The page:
Guests get thirsty with the heat in the air and spice in the food, so we called on Ross Fontenot, the proprietor of Genterie Supply Co., for a little help. Fontenot brought his sense of style and some handy bar tools to mix the cocktail for the evening. For wines to pair with the crustaceans, we turned to Lafayette’s favorite Frenchman and oenophile Philippe Simon, the owner of Philippe’s Wine Cellars. Simon suggested two dry, crisp, French whites and a magnum of rosé that all work with highly seasoned seafood or a hot summer day. Of course, we had a few local brews on hand too, because when I asked Arceneaux for tips on how throw a backyard boil, she told me to “start by opening an ice cold beer.”




The Starter


Toast: Preheat oven to 350 F. Slice 2 10-inch French bread loaves into ½-inch thick slices and brush both sides of each slice with ½ cup butter (melted). Lay toast flat on a baking sheet and bake in the oven for 6-8 minutes or until golden brown, flipping the toast halfway through. Remove from the oven to cool. Once cooled store in an airtight container until ready to serve.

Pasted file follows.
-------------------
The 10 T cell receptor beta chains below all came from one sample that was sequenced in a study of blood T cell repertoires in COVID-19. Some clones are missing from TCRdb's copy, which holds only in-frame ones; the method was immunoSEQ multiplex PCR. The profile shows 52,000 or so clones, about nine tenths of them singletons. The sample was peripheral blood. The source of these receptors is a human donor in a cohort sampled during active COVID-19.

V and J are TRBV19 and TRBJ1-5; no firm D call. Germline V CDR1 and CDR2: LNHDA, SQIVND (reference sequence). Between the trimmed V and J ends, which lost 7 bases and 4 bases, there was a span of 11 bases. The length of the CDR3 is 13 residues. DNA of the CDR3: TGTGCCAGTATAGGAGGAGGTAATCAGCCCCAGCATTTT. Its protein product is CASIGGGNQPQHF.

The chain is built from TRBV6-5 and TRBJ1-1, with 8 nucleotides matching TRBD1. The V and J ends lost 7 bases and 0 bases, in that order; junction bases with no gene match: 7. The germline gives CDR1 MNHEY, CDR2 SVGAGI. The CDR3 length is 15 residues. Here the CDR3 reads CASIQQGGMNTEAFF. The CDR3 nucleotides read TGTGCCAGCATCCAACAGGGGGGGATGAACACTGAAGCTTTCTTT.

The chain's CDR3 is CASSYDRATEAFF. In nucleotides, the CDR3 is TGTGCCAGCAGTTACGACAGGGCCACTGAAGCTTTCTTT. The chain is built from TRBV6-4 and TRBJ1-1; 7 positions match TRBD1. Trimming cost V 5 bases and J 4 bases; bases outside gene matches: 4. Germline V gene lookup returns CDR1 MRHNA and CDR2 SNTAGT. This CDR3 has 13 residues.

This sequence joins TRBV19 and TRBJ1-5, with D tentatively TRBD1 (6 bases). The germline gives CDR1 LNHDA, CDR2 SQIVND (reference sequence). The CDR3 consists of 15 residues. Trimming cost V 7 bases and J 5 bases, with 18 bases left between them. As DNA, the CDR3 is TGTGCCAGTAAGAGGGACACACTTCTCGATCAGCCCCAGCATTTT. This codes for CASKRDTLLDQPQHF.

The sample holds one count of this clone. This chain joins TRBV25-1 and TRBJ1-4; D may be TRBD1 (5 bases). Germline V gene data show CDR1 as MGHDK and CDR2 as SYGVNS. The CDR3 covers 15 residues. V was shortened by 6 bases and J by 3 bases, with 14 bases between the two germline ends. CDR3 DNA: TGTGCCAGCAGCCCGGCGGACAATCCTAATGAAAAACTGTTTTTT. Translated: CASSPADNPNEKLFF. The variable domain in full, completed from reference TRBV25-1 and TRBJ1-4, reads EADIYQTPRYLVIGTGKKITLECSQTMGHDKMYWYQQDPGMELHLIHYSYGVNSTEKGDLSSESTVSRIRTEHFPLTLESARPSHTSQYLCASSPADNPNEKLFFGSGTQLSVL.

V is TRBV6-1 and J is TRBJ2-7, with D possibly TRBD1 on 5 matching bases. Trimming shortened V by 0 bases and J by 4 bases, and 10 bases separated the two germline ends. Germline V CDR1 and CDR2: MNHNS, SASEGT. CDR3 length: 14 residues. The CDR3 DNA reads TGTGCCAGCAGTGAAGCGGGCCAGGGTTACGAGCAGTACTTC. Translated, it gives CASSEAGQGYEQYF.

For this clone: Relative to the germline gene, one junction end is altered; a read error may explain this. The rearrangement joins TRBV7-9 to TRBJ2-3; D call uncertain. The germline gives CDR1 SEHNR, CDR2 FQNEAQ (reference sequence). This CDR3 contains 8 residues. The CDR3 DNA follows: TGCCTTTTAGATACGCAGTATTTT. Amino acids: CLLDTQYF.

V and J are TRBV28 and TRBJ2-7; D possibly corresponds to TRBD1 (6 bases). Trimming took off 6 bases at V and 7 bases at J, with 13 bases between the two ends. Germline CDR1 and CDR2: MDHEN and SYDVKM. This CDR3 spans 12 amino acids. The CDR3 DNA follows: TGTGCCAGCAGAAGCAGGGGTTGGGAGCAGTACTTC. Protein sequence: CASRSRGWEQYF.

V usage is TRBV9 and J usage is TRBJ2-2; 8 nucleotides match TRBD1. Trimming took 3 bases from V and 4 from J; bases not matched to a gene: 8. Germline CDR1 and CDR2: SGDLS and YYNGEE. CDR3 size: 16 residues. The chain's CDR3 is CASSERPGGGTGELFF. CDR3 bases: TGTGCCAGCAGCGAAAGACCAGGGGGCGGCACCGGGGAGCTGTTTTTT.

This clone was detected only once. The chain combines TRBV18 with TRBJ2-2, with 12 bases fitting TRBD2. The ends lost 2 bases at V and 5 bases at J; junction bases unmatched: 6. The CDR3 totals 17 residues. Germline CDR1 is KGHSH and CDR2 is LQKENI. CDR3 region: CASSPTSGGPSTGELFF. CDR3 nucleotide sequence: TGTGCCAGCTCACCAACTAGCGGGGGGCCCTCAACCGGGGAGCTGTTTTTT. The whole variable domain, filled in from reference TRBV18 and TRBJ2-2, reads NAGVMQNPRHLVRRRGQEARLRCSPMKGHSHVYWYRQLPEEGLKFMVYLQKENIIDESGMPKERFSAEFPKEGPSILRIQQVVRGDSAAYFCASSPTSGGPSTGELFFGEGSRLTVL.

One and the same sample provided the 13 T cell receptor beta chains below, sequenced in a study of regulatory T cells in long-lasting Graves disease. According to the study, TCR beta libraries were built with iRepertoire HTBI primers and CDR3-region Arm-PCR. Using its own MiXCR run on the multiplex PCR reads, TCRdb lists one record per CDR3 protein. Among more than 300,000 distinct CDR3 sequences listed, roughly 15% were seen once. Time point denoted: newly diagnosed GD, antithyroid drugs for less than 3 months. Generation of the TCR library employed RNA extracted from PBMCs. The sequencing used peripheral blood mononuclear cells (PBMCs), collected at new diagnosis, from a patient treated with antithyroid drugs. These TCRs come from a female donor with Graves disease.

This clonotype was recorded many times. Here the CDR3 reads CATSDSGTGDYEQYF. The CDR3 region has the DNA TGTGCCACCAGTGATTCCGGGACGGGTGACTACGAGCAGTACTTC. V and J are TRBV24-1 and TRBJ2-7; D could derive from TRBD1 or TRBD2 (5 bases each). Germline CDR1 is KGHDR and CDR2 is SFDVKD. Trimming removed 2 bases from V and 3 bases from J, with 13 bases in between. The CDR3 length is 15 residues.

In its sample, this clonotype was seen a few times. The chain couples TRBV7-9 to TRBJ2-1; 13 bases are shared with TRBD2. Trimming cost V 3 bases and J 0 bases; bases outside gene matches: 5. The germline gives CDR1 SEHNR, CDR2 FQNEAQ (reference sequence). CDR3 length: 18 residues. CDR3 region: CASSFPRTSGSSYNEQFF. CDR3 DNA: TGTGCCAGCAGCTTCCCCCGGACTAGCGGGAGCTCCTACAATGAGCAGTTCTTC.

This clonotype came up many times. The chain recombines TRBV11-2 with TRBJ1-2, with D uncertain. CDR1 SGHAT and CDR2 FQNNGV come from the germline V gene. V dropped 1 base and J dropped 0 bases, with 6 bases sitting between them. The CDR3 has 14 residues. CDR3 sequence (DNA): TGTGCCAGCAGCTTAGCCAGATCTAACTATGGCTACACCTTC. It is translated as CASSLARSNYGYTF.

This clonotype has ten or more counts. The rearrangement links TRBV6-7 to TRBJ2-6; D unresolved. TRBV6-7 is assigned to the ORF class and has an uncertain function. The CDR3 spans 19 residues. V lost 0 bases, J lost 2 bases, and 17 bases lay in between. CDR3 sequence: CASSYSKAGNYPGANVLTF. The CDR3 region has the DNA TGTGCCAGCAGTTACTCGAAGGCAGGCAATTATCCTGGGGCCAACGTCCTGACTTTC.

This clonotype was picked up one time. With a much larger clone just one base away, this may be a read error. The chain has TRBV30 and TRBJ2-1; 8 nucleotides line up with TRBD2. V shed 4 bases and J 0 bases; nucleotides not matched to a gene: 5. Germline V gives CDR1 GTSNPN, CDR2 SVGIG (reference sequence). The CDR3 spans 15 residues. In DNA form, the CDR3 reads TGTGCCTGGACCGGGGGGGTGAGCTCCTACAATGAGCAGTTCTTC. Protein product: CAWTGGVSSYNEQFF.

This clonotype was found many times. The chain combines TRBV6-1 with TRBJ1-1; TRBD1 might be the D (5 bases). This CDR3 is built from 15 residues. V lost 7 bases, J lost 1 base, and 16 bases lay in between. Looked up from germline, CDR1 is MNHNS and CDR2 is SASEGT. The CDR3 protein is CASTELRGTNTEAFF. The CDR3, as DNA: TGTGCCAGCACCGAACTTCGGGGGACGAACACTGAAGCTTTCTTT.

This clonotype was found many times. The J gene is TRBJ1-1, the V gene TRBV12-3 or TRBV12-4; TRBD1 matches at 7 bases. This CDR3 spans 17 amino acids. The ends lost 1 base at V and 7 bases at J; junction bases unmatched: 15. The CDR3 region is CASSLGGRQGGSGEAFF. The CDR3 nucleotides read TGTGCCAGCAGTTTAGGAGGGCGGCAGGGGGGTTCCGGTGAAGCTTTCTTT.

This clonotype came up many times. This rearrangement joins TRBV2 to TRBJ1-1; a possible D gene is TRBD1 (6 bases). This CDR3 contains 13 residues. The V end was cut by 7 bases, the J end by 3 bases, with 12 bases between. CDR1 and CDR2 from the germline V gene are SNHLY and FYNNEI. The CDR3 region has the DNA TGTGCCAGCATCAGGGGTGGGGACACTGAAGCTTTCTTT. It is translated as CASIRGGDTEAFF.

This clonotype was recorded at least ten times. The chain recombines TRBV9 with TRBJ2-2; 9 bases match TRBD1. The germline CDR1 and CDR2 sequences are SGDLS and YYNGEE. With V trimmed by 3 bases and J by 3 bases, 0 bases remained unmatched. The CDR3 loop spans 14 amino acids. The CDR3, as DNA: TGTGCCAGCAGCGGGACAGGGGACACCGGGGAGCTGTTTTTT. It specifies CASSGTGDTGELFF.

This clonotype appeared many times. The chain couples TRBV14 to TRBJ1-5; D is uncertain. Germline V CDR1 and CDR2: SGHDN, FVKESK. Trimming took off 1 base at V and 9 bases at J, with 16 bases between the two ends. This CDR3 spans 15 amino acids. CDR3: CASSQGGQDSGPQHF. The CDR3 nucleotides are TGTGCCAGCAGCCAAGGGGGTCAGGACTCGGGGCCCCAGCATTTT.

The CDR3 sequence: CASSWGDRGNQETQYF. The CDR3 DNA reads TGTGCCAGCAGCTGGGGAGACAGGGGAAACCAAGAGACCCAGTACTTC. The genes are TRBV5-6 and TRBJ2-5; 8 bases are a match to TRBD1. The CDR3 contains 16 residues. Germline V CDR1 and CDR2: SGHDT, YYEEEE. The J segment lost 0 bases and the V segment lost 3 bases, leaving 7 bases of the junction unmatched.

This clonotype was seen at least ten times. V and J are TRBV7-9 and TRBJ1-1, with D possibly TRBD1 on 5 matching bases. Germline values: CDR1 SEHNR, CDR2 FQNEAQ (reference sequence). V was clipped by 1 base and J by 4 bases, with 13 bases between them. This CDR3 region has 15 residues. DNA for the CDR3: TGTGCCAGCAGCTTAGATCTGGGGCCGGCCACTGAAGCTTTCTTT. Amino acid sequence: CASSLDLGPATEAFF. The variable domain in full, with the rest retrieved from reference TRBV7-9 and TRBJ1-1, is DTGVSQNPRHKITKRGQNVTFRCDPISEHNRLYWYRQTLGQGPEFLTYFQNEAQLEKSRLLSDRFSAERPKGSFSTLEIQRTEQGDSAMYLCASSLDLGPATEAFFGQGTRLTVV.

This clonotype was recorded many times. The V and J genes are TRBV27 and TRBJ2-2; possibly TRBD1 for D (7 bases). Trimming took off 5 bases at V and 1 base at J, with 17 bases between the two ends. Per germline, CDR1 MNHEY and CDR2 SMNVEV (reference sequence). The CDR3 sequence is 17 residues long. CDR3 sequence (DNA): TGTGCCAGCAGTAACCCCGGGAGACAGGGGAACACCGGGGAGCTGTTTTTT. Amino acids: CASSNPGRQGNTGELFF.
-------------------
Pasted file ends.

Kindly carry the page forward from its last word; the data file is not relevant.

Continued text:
Jalapeno Garlic Spread: Heat oven to 450 degrees. Remove tops and seeds from 2 jalapenos and toss in a teaspoon of olive oil. Roast in the oven for 7 minutes until soft and slight char starts to form on the skin. Remove from the oven. Place 1½ pound of cream cheese, 1 tablespoon of roasted garlic, ¼ cup of olive oil and ½ teaspoon of salt into the base of a food processor and process until smooth, about 3-4 minutes. Finished product should be smooth and spreadable.

BBQ Pork Tenderloin: Light the grill. Rinse 1½-to 2-pound pork tenderloin under cold water and pat completely dry. Rub ¼ cup Paul Prudhomme’s Magic Barbecue Seasoning over the tenderloin to coat. Allow to rest at room temperature for 45 minutes. Grill tenderloin to 145 F, flipping halfway through. Only flip once to ensure that the seasoning has ample time to blacken on the outside and a nice crust forms. Remove the tenderloin from the grill, coat in 1 cup pepper jelly (make your own or purchase your favorite). Allow to rest for 15 minutes. Slice the tenderloin thinly, and coat with the juices and jelly drippings from the resting pan.